SIPA member Oil & Gas Innovation Center lists a series of inspiring quotes at the top of their homepage. I like this one by Albert Einstein: “Anyone who has never made a mistake has never tried anything new.” Although this one byLinus Pauling is good, too: “The best way to have a good idea is to have a lot of ideas.”
Here are five new and interesting ideas that SIPA members are using on their websites:
1. Ads and videos can blend in nicely. There’s a lot to like about Lessiter Publications’ new Farm Equipment website:
– a lead story with a big, attractive photo and several side stories above the fold to engage, inform and give depth; – several appealing ads that bring in revenue and don’t distract;
– many free resources such as videos and blogs;
– a promotion for an upcoming sponsored webinar;
– Dealers on the Move. People like news about their colleagues.
I also like that they list their Editorial Advisory Board on the homepage. It gives the site even more gravitas knowing that respected people in the industry are contributing. And it gives a nice shout-out to those folks. Joseph Musacchio, CEO of the successful People Ticker, told me that, “We all need advisory committees.” (I wrote a how-to piece on advisory committees in May with Lindsay Konzak of 3 Aspens Media.)
2. Or you can offer an ad alternative. MIT Technology Review has a big ad from IBM at the top of their site. Just below, it asks “Want to go ad free?” When you click on that it reads, “Want to remove ads? To experience MIT Technology Review without advertisements, become an Insider at the Plus or Premium level.” It’s definitely a different approach. I also like a feature they do called Reader Questions. They also have sponsored content.
3. Have customer service at the ready. When you click on a video about growth stocks from Cabot Investing Advice, you get a pop-up of a customer service manager’s smiling face asking if there’s anything he can help with. I recall one CEO telling me that their customer service is now called customer success. I also like the big number 5 they have in their right rail. It’s eye-catching and it leads me into their story on Five Market Drivers That Are Much More Important Than the Fed.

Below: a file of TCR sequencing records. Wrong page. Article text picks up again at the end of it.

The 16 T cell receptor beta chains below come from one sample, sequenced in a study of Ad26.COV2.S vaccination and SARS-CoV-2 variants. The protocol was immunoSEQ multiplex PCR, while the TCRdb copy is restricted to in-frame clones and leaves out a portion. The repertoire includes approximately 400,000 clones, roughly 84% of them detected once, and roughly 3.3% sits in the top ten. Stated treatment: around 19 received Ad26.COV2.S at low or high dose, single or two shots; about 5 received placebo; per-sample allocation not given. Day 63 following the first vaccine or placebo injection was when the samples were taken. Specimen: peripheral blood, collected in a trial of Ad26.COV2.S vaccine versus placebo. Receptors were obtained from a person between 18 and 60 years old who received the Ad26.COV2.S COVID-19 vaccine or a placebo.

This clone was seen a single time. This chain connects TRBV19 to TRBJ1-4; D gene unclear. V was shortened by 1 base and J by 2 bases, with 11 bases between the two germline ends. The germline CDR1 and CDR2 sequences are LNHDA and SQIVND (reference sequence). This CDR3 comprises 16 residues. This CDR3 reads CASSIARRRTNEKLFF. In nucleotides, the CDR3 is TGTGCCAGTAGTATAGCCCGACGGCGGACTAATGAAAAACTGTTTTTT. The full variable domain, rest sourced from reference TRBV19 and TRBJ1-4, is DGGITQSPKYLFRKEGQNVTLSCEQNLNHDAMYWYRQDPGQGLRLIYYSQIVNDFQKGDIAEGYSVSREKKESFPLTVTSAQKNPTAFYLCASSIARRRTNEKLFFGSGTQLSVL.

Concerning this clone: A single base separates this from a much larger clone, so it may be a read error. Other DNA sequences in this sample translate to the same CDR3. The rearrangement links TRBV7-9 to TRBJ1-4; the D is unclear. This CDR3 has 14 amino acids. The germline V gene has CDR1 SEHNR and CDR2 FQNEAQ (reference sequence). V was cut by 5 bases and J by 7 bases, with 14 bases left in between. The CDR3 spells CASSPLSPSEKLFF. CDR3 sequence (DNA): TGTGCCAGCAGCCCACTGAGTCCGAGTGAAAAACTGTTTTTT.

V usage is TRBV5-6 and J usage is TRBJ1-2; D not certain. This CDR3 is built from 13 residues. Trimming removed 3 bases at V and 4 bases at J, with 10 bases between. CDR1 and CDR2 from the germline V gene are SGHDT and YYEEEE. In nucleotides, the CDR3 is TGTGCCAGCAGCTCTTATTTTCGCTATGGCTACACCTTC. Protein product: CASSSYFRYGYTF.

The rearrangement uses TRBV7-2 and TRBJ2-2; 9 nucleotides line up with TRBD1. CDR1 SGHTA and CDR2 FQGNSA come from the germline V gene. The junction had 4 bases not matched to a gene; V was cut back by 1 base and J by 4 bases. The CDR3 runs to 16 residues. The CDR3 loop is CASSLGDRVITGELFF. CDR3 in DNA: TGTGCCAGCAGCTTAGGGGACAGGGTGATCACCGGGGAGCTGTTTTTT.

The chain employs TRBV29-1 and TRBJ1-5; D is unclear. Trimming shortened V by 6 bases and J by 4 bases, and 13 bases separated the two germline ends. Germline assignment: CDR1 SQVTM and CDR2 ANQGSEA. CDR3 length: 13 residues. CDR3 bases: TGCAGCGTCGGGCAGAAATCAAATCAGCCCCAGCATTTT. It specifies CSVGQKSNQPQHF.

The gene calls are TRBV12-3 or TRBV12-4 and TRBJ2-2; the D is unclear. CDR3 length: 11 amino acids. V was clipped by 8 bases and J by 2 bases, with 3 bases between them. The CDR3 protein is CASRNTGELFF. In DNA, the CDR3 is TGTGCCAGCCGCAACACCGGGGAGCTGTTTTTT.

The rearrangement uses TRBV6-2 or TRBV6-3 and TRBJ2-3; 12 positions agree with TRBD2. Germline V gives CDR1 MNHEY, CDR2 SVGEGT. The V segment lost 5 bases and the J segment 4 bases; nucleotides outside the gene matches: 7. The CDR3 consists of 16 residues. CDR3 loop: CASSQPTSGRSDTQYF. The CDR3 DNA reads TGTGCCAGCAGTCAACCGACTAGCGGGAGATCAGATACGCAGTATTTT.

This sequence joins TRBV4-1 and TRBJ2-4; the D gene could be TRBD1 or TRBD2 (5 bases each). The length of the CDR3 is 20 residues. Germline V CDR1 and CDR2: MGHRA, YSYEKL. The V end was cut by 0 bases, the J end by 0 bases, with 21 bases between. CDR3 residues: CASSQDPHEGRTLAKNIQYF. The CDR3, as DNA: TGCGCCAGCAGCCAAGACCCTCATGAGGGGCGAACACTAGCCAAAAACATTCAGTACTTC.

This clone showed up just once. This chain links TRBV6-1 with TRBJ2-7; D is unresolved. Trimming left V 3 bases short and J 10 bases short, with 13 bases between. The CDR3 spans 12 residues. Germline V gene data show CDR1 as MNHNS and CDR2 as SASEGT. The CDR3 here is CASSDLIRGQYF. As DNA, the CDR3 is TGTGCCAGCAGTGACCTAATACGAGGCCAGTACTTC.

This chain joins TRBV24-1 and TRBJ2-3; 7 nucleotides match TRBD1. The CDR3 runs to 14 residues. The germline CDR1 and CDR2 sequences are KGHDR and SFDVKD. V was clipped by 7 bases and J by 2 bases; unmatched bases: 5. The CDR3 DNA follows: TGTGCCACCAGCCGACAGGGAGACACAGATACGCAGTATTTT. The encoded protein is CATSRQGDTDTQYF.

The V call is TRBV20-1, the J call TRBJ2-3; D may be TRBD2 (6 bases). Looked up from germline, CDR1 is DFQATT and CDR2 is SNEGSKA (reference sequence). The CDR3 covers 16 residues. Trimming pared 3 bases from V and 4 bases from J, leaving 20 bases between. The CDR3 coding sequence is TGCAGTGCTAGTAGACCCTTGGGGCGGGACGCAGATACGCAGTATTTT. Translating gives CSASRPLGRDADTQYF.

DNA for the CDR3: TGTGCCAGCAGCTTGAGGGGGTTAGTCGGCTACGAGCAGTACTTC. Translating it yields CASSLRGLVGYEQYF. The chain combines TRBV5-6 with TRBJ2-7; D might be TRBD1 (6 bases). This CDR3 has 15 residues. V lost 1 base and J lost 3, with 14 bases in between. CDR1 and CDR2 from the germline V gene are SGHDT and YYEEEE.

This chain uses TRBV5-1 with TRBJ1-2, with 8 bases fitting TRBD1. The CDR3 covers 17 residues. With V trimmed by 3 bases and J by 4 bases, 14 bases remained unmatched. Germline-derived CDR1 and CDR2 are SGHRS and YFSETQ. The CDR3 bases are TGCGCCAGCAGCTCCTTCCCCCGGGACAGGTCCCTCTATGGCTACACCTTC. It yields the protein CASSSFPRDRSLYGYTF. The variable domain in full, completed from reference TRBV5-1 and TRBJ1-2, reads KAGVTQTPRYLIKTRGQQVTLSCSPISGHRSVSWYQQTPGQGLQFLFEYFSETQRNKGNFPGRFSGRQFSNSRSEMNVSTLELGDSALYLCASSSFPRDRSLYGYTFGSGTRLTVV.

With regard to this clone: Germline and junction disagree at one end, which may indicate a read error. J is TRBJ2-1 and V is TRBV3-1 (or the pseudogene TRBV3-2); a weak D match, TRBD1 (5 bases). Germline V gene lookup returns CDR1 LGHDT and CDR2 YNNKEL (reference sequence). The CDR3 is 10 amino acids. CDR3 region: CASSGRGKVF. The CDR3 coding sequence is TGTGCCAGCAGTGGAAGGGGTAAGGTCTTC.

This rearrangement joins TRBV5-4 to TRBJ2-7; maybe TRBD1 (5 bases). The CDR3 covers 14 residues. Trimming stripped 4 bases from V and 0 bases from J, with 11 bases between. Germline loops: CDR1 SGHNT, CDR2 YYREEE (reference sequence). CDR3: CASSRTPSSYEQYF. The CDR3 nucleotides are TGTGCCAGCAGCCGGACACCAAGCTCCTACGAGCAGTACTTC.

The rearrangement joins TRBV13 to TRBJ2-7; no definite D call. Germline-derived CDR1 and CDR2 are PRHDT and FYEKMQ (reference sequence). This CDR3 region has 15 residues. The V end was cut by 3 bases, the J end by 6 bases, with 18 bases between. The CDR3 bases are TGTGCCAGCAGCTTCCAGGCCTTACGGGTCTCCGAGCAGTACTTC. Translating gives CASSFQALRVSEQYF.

4. Mix free and paid. UCG’s DecisionHealth lists three excellent resources for their audience. One is a free report instructing how your documents need to change to meet an upcoming deadline; next is “Experts on Demand,” which is how they list their paid webinar library (interesting choice of words, library over archives); and third is their free Forums group. They have more than 20 communities.
5. Add in some gamification. EB Medicine has a Visual Diagnosis Challenge that is not for the weak of heart. Farm Equipment has an engaging poll—”What is the single most important factor when it comes to your choice of a parts supplier?” When you click on an answer it gives what people have answered. (Consistent availability & delivery is an overwhelming winner.) And Chesapeake Family has aWin Something section. I went for the Disney on Ice. edCirrus will help you make a board game, and CredSpark will help you with quizzes.
At the upcoming Business Information & Media Summit, two sessions will directly instruct how you can get more out of your website: Planning for Profitability: Creating a Website Roadmap for Success with Ed Coburn, senior vice president & chief strategy advisor, Mequoda Group, LLC, and Kim Mateus, their executive VP, planning team leader; and Ideas Worth Stealing: 10 Revenue-Generating Email & Website Tips You Can Implement Immediately withStephanie Williford, CEO & publisher, EB Medicine, and Susan Woodard, director of business development.